Apparently, hundreds of millions of people think you can.
According to a recent New York Times piece, “The sex and relationships commentators who arose in the self-help boom of the 1980s emphasized their expert status. But while Dr. Ruth, Dr. Laura and Dr. Drew telegraphed their academic credentials in their names, modern sex-ed stars make an asset of their amateurism. Eileen Kelly, the 20-year-old Instagram-famous founder of the sex blog and forum Birds&Bees, self-effacingly refers to herself as “a random girl from Seattle.” The British sex-ed YouTuber Hannah Witton calls herself a “self-taught expert,” and her lack of credentials is part of her message.
“You don’t have to be a doctor to be involved in sex education,” Ms. Witton said. “It’s sex. It should be accessible to everyone. There shouldn’t be any barriers to talking about it.”
There’s a part of me that bristles that 20-year-olds are teaching the equivalent of sex-ed classes on the Internet. Who are they? What have they done? What do they know? These are, indeed, reasonable questions. At the same time, if they don’t delve into giving medical advice and don’t claim to have credentials that they don’t, I see no harm in it.
One of the cool things about the internet is that anyone can become an expert if his/her message is compelling enough to the masses.
In fact, I see a lot of help for people who are curious about a VERY popular topic, but unlikely to admit it to friends, look for a sex therapist, or pay for assistance. Kind of like dating coaching, just a bit more risque.
Frankly, it’s not that different than my own story; declaring myself America’s Leading Dating Expert back in 2004 despite my lack of credentials, and helping thousands of women along the way. I never pretended to be anyone other than a guy with a lot of experience, an innate sense of fairness, and the ability to see both sides of an issue, and, thirteen years later, I feel I’ve grown into my self-declared expertise.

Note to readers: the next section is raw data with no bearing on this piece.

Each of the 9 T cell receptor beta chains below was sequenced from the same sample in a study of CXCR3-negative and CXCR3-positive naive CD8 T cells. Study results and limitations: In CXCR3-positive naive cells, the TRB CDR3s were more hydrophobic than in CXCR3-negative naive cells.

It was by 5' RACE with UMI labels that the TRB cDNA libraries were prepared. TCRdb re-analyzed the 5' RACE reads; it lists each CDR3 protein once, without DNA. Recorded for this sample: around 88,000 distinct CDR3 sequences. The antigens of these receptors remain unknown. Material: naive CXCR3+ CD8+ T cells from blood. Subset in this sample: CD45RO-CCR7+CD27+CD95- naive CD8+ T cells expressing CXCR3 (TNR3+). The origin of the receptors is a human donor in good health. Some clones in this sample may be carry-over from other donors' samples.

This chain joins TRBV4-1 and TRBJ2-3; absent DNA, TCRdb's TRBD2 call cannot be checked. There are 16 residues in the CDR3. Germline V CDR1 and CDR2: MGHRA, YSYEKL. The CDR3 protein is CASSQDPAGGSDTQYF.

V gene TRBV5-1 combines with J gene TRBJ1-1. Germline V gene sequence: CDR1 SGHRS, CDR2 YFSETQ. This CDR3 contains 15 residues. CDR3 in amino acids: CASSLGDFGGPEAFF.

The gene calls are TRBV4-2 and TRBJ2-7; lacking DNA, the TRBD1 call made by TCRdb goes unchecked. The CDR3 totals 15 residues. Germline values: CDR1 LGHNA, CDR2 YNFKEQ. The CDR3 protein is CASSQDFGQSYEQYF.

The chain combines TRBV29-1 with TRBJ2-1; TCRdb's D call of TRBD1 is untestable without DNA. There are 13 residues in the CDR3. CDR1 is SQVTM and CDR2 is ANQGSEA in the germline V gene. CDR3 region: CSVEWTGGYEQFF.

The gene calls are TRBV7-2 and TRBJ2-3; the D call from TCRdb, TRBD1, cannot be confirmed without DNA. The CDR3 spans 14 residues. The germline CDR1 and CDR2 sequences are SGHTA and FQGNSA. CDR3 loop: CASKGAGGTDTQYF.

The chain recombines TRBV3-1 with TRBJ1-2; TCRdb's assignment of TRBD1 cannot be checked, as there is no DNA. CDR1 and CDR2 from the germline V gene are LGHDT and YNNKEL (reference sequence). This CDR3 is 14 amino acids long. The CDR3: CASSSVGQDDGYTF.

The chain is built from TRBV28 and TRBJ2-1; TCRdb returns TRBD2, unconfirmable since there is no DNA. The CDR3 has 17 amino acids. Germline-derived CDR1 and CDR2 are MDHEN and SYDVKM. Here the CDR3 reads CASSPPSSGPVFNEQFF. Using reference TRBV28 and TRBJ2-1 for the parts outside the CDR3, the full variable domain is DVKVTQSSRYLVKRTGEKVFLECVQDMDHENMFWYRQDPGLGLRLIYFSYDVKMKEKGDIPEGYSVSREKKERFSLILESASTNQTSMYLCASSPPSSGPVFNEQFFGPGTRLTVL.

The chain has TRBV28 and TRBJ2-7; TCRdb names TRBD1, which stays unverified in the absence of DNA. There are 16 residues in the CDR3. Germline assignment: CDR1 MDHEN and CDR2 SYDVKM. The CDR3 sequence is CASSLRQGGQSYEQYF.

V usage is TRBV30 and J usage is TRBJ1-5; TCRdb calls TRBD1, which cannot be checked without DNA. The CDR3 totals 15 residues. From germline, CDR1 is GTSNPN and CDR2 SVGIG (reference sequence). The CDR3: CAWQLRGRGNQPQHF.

That doesn’t mean that there aren’t some downsides to relying on an amateur with an opinion and a camera.
This new breed’s desire to entertain, however, can allow room for myths to slip in. In a video that delivers a rollicking guide to lesbian sex, Ms. Scarcella playfully informs her audience that you can spot a lesbian by the relative length of her pointer and ring fingers. (You can’t.) Some sexual stunts seem better at capturing clicks than making points…
“These videos mean that more people can have access to information about sex, and they get to choose who they’re comfortable getting it from,” said Debby Herbenick, an associate professor of public health at Indiana University. “Sex is still pretty stigmatized, so that can be really lovely.” On the other hand, she said, “the information is not necessarily accurate.”
Ultimately, the only thing that matters is not the credentials of the advice giver, but rather that you get the help you need to be a happy, fulfilled person.
One of the cool things about the internet is that anyone can become an expert if his/her message is compelling enough to the masses. If you can educate and entertain – and people enjoy your work and are willing to pay you for it – you’re a lucky person indeed.
However, one should remain skeptical of anything you read on the internet, this site included. Ultimately, the only thing that matters is not the credentials of the advice giver, but rather that you get the help you need to be a happy, fulfilled person.
Your thoughts below on self-styled experts and gurus are greatly appreciated.